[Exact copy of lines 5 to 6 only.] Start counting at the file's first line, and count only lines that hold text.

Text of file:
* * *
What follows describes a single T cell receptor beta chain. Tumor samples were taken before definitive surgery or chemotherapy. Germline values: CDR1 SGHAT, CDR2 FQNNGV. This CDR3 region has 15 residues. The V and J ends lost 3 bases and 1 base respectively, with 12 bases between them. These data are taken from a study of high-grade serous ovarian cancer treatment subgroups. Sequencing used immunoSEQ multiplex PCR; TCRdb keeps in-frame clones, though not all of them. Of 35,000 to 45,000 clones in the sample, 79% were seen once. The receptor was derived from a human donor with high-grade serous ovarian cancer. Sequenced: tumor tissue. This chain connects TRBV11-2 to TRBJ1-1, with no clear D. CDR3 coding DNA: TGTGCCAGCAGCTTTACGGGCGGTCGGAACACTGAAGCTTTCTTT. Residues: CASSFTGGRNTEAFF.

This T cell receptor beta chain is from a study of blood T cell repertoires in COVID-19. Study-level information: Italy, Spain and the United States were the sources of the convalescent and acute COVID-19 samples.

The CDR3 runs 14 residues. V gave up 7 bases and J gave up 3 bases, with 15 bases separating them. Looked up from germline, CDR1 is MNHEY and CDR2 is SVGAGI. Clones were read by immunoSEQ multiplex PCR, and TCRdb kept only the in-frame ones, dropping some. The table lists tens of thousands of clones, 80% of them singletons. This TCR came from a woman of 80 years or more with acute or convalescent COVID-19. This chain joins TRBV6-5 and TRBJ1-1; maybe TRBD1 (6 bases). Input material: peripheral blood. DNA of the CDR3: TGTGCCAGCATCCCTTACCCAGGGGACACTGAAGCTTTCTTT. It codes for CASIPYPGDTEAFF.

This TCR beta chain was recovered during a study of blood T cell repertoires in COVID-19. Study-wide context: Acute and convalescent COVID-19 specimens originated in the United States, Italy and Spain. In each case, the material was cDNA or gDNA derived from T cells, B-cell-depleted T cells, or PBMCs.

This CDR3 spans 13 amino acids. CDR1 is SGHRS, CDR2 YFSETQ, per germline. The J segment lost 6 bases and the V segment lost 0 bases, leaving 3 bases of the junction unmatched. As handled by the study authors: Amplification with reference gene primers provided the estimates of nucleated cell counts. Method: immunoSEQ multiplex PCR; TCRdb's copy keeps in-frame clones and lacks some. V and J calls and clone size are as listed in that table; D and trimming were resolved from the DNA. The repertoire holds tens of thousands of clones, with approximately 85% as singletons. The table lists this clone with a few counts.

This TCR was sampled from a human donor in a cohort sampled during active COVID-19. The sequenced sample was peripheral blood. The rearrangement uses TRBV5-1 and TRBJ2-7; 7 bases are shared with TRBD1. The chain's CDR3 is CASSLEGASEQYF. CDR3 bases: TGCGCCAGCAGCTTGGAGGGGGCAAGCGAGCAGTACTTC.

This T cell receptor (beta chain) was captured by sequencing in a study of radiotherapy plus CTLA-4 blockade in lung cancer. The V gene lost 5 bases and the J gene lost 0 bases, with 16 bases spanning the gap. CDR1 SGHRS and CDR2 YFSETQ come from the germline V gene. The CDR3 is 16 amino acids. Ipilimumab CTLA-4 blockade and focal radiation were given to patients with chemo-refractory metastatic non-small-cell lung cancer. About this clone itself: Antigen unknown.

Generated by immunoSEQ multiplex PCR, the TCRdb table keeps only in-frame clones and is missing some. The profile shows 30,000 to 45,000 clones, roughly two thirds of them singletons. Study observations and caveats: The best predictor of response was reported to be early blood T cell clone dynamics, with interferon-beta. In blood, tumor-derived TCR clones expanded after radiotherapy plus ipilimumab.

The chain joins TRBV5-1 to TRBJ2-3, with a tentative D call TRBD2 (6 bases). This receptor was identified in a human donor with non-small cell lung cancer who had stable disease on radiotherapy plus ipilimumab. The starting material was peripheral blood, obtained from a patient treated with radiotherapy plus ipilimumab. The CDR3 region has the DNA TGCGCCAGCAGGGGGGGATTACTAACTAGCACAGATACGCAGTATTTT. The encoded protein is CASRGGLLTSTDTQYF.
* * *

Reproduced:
This CDR3 spans 13 amino acids. CDR1 is SGHRS, CDR2 YFSETQ, per germline. The J segment lost 6 bases and the V segment lost 0 bases, leaving 3 bases of the junction unmatched. As handled by the study authors: Amplification with reference gene primers provided the estimates of nucleated cell counts. Method: immunoSEQ multiplex PCR; TCRdb's copy keeps in-frame clones and lacks some. V and J calls and clone size are as listed in that table; D and trimming were resolved from the DNA. The repertoire holds tens of thousands of clones, with approximately 85% as singletons. The table lists this clone with a few counts.

This TCR was sampled from a human donor in a cohort sampled during active COVID-19. The sequenced sample was peripheral blood. The rearrangement uses TRBV5-1 and TRBJ2-7; 7 bases are shared with TRBD1. The chain's CDR3 is CASSLEGASEQYF. CDR3 bases: TGCGCCAGCAGCTTGGAGGGGGCAAGCGAGCAGTACTTC.